Getting defensive is not helping your case.
I'm not getting that defensive. Its just that all of the people that have commented on my quotes keep saying that I'm wrong and won't prove it, telling me I'm not doing my homework when I gave the facts.
As for Oz -- I never said he wasn't a doctor. But, a heart surgeon? Lovely but irrelevant
Actually you did mention that he was a fake health expert in the quote below. It may help your case as well to just state the facts, not assumptions that you may make that aren't true.
and read from real experts. As for Dr. Oz, as I recall, there are any number of scams being perpetrated in his name (you see them all the time as "Dr. Oz lost 40 lbs.!" or "Rachael Ray lost 30 lbs.!" or whatever).
Now anyway, let's get down to the facts shall we?
a 150-pound person will burn close to 800 calories by running 7 mph for an hour--a brisk jogging pace. We'll leave this fact to the side for now while I explain the facts of sleep.
during this stage of sleep your eyes will show rapid movements and your pulse and breathing will increase. Dreaming occurs during this stage and your fingers, legs and face may twitch. REM sleep starts 90 minutes after you fall asleep and can last an hour. Your core temperature also rises and you burn calories more easily. But it also depends on what you have eaten during the day, muscle mass, and how long you sleep that determines how many calories you will burn in sleep.
If say one day you eat more protein in your food than fats and carbohrdrates, that will increase to twice as many calories digesting protein as it does carbohydrates or fats. So then, while a person burns 150 calories per hour during REM sleep it doubles based on what they ate in their day. This is something that doesn't work when you're on a treadmill. This is because, what you eat before going on a treadmill it doen't help burn calories like sleep does. You will still burn the initial amount or calories that you already burn from just running on a treadmill alone.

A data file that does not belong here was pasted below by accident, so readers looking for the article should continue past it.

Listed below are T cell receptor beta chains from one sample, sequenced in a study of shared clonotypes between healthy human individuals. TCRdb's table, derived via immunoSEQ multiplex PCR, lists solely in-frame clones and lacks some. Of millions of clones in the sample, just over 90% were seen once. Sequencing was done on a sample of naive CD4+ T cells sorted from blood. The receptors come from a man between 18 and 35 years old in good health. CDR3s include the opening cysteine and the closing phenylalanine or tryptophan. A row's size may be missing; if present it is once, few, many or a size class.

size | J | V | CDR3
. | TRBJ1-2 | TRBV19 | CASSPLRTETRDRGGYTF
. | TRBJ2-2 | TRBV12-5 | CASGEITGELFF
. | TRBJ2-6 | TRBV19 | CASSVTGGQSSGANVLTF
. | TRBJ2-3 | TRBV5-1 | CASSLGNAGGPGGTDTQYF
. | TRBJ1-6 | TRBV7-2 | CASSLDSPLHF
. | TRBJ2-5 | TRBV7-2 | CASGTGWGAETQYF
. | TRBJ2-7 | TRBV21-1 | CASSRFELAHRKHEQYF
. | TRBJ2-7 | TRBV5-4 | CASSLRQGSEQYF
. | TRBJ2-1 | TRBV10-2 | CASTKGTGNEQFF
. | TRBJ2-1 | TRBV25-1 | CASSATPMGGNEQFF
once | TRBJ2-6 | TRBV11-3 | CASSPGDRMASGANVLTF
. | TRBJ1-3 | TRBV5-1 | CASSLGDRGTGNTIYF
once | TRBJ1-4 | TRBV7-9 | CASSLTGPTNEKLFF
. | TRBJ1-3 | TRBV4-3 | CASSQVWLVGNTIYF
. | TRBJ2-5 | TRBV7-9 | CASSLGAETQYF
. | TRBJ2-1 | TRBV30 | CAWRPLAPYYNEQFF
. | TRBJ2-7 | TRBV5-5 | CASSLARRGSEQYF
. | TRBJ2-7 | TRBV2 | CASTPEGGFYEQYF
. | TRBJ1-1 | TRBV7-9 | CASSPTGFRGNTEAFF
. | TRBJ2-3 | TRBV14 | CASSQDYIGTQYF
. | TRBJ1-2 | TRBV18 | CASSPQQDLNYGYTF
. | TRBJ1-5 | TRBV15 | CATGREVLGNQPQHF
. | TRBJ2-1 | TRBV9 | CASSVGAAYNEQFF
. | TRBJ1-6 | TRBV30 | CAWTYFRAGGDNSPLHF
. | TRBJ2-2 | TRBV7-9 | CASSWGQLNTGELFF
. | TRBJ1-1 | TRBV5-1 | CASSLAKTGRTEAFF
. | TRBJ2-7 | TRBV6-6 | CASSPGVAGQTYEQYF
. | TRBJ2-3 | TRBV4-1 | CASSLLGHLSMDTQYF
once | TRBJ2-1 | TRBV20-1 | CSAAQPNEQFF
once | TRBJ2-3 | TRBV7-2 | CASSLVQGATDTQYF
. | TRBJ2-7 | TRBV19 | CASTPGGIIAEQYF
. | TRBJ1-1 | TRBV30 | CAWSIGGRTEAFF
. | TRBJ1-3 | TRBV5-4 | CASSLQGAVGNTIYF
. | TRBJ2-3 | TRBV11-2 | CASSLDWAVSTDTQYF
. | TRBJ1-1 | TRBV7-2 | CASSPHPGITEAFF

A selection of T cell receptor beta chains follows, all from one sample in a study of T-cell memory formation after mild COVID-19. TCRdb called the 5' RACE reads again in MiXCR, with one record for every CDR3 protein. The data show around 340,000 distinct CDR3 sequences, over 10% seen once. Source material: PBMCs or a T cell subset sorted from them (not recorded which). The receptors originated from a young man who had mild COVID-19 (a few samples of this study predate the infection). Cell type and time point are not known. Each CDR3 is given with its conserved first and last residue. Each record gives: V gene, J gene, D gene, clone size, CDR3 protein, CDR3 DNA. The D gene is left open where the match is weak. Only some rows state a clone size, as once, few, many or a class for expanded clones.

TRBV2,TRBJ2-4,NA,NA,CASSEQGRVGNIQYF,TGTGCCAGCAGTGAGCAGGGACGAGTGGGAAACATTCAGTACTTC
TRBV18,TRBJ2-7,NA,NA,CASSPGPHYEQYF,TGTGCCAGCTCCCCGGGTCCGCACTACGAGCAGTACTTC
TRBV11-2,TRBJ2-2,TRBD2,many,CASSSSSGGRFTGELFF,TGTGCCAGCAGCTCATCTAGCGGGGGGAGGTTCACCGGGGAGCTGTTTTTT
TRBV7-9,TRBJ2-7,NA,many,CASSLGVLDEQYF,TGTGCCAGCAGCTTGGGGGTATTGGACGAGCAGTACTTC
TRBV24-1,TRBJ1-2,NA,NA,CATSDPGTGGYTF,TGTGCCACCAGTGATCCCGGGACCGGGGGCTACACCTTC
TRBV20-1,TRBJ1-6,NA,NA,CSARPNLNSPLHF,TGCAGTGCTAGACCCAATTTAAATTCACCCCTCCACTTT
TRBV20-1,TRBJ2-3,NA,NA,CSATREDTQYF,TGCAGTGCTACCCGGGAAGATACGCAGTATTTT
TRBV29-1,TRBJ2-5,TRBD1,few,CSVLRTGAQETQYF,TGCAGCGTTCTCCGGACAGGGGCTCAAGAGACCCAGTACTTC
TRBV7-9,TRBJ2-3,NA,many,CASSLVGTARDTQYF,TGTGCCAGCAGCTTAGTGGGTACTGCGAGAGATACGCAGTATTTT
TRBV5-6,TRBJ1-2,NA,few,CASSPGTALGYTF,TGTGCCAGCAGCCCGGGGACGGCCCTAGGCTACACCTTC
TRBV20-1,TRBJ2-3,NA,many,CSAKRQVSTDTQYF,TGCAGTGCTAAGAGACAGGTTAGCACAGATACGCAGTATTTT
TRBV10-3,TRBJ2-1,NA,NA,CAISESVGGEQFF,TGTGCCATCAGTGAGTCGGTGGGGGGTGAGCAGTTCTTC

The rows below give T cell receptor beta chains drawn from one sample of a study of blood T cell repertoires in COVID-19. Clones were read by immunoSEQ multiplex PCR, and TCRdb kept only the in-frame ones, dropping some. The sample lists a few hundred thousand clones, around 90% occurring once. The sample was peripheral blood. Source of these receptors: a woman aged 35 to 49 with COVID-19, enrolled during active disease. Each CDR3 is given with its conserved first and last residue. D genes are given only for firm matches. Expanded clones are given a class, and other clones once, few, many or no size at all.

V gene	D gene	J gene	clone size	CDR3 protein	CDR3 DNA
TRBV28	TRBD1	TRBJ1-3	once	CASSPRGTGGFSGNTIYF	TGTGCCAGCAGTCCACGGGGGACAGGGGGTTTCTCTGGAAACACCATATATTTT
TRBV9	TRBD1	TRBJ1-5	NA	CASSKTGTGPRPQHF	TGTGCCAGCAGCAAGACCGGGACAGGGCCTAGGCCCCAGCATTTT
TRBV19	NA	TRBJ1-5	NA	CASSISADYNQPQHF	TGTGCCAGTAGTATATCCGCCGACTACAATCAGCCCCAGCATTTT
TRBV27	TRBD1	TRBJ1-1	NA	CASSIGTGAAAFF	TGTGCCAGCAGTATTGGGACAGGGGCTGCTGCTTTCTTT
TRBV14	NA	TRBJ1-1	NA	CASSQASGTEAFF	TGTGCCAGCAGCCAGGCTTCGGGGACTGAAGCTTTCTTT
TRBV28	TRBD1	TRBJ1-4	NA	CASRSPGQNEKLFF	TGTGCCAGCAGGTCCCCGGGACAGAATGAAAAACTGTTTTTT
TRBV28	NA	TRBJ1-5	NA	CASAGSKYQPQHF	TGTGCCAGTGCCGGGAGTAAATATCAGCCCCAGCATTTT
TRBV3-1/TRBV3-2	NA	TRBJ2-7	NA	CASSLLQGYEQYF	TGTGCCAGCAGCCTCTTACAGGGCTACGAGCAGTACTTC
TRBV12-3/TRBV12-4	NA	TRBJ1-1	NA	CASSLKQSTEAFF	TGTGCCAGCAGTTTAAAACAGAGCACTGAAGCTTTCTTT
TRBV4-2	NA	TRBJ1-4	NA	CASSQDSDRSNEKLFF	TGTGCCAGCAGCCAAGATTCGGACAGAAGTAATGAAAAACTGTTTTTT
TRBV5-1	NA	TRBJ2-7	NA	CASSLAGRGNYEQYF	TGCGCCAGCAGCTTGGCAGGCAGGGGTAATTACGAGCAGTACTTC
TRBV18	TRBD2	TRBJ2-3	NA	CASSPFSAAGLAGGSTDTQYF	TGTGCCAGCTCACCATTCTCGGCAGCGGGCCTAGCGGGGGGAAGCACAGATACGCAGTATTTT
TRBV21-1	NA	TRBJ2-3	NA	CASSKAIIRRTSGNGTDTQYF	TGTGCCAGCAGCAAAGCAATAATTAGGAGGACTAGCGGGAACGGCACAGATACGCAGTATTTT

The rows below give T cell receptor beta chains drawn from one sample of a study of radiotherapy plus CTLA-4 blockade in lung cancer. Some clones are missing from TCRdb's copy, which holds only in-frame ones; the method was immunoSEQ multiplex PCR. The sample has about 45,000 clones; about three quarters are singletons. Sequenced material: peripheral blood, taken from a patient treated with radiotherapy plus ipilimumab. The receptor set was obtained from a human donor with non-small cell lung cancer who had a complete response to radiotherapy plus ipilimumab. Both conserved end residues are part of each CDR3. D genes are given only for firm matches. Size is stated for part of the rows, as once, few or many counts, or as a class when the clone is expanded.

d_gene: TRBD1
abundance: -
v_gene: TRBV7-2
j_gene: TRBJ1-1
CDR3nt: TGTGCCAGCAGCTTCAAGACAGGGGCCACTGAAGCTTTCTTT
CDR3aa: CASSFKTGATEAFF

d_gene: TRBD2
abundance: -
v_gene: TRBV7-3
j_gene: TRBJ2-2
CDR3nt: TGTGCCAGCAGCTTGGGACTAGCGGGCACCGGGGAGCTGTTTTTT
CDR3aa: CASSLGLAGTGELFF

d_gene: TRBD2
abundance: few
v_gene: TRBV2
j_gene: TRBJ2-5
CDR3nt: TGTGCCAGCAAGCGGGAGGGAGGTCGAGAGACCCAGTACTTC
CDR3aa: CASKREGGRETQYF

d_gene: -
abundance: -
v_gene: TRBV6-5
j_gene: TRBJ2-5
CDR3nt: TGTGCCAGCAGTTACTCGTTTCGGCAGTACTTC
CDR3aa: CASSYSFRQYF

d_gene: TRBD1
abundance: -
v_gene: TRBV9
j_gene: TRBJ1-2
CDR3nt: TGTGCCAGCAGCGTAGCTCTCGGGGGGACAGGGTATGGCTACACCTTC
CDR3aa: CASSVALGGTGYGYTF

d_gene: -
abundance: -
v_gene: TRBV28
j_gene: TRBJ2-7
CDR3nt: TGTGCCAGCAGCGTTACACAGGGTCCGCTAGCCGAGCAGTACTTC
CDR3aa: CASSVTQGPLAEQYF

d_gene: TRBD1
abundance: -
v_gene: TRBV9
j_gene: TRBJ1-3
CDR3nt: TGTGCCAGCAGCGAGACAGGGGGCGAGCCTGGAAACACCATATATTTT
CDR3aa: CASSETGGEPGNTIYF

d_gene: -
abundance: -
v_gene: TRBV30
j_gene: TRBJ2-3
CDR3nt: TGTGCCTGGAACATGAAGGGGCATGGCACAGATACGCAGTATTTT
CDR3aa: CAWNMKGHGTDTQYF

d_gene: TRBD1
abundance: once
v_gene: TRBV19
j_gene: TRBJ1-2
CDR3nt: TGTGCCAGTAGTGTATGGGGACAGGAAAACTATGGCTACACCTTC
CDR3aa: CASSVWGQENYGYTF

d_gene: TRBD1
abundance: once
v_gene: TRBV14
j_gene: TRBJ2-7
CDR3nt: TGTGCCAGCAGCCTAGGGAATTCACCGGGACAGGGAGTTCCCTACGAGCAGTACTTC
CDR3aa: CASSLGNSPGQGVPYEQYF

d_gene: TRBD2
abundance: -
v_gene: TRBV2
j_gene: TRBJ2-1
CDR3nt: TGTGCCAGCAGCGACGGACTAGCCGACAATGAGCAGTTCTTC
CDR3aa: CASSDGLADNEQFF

Low levels of B vitamins in your body can leave you feeling depressed, which can in turn slow your metabolism. So if you run on a treadmill without having B vitamins in your system, it can decrease the amount of calories you have worked hard to burn on a treadmill. This is just one of the reasons why calorie measures taken on a treadmill are not as accurate as taking notes of everything you have eaten in a day and apply it to your personal bmr as well as counting for muscle mass and your heart rate at your climax of pace in your workout.
So what happens when you get less than 61/2 hours of sleep? It leads to weight gain. This is because leptin and ghrelin, the hormones that control whether you are hungry or not, are not produced in a sufficient amount that the body needs to regulate hunger. Therefore, lack of sleep not only gives you less calorie-burning than with sleep, but also increases weight gain by your increased appitite the next day.
As extra proof, at the University of Chicago in Illinois, they did a study on these hormones to learn of their effects on the human body. In the study, doctors measured levels of leptin and ghrelin in 12 healthy men. They also noted their hunger and appetite levels. Soon after, the men were subjected to two days of sleep deprivation followed by two days of extended sleep. During this time doctors continued to monitor hormone levels, appetite, and activity.
The end result: When sleep was restricted, leptin levels went down and ghrelin levels went up. What leptin does is it tells you that you're full. Ghrelin tells you you're hungry. Not surprisingly, the men's appetite also increased proportionally. Their desire for high carbohydrate, calorie-dense foods increased by a whopping 45%.